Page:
Siri was at work.
He was at work too.
His work was right here. He had his desk, his computer, this is where he was left in peace. He had a book to finish.
But he was looking at Milla.
Will you be adding The Cold Song to your TBR list? What are you reading this week?
The story unfolds in three separate sections, each centered on the larger story of the Hungarian Gold Train during World War II. Readers follow three different men through three different time periods: Jack, a young Jewish-American captain in the war; Amitai, an Israeli-born art dealer in the current day who deals with repatriated items; and Dr. Zobel, a pioneering psychiatrist at the turn of the 20th century in Budapest.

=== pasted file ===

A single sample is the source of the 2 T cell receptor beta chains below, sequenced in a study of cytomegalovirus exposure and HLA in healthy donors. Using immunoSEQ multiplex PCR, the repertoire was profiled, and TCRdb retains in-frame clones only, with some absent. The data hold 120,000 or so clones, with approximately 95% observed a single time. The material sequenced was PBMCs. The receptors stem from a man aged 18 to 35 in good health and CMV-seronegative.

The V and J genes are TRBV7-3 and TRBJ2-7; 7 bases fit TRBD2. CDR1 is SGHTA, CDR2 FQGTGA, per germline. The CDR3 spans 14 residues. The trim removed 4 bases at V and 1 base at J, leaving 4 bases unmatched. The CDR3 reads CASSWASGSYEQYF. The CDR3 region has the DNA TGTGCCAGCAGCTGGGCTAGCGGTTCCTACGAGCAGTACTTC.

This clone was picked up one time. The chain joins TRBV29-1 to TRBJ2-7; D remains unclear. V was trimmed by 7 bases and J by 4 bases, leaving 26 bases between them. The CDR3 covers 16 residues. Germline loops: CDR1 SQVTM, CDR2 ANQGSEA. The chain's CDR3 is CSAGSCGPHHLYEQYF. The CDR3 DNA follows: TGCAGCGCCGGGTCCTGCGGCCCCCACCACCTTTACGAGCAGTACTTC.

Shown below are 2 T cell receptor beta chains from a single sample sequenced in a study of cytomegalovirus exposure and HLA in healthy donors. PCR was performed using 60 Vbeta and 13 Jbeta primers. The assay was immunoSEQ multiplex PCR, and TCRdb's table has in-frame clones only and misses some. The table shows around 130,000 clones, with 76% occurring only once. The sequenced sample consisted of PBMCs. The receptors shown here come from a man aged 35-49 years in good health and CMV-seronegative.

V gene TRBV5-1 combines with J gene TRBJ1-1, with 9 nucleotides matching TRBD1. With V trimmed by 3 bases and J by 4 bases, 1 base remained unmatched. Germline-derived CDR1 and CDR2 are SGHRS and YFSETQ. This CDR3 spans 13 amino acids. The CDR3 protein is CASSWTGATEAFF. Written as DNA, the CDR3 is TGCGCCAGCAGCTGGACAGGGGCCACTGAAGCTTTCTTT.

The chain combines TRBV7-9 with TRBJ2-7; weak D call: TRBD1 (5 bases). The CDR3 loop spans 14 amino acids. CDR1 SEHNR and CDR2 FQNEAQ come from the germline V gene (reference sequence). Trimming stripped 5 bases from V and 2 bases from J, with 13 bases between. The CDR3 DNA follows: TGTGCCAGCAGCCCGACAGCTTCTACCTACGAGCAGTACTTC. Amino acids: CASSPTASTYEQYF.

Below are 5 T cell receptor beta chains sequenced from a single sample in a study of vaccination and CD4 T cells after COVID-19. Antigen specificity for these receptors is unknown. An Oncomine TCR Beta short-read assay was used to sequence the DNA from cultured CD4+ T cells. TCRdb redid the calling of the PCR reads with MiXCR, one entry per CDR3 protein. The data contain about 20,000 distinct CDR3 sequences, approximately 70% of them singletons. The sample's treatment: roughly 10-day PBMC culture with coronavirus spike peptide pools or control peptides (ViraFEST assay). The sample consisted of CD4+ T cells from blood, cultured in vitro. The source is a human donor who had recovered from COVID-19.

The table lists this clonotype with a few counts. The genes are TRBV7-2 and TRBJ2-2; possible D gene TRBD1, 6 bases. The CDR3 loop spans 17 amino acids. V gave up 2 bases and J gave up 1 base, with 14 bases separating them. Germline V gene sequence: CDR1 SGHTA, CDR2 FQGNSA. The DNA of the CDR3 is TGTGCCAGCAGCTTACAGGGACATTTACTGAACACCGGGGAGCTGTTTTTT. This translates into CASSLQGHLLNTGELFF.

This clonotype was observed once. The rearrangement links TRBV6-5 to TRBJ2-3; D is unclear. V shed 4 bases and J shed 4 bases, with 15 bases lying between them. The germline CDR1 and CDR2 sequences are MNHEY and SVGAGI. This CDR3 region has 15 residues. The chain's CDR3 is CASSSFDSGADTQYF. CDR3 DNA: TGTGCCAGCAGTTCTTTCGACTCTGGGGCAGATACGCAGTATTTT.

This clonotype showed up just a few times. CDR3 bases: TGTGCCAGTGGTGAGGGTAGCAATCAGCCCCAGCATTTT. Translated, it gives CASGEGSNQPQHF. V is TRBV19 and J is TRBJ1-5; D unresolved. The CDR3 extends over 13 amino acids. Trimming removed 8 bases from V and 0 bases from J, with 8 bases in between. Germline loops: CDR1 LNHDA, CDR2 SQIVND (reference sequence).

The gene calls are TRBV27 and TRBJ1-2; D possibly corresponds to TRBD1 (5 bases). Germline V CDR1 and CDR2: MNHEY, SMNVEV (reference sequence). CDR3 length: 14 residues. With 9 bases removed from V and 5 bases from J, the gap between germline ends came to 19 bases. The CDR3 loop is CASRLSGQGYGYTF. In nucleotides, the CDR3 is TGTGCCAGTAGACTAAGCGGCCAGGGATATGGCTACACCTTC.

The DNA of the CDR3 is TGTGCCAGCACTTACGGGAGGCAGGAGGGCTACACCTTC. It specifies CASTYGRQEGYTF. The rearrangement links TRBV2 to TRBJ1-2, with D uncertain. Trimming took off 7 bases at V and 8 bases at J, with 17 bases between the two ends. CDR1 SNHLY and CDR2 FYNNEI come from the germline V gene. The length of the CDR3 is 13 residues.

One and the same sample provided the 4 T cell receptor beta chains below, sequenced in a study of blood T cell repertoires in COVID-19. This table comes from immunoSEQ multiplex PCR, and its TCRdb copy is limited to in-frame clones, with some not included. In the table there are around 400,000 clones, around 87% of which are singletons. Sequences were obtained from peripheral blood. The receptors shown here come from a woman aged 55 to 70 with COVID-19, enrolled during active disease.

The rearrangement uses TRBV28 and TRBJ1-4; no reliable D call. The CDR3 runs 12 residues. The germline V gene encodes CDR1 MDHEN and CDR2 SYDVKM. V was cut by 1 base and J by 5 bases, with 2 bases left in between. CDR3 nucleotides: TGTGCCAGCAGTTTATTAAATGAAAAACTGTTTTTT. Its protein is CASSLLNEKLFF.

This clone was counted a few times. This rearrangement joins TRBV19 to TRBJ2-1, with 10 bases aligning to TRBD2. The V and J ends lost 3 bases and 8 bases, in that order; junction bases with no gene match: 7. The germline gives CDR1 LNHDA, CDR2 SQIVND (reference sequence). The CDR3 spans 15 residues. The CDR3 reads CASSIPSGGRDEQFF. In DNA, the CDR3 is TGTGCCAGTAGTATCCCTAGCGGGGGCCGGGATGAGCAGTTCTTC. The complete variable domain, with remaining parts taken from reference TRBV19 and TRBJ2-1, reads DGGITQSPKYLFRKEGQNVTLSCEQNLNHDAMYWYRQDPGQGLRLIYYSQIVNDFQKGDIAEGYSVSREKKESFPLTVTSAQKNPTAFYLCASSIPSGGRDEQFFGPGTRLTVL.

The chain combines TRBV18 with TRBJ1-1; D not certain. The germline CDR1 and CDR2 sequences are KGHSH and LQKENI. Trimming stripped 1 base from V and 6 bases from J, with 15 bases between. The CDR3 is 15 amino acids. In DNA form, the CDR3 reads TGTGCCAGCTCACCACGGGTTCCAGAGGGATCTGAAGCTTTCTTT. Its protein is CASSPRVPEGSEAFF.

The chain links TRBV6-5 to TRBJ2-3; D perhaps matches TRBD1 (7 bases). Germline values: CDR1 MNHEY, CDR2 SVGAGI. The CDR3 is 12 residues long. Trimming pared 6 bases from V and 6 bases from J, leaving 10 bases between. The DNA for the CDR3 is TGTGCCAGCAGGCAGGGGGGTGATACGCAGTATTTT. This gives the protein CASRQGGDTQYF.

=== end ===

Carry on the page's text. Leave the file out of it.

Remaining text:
An intricate gemstone peacock pendant holds the key to the novel's decades-spanning mystery, but the male narrators and Waldman's unique female characters (Jack's love Ilona, his daughter Natalie and the suffragette Gizella) truly make this novel shine.
Watch the captivating trailer for Love & Treasure below:
What do you think, readers? Are you interested in this new historical novel?
ALSO IN BOOKPAGE: Read our web-exclusive Q&A with Waldman for more on Love & Treasure!
Jean Hanff Korelitz's new novel, You Should Have Known, is the type of unrelenting page-turner that keeps readers (including myself) up way into the night, simply unable to put it down. Our reviewer calls the taut story of how the comfortable and predictable life of a Manhattan therapist is completely upended "an insightful, compelling tale." (Read the full review here.)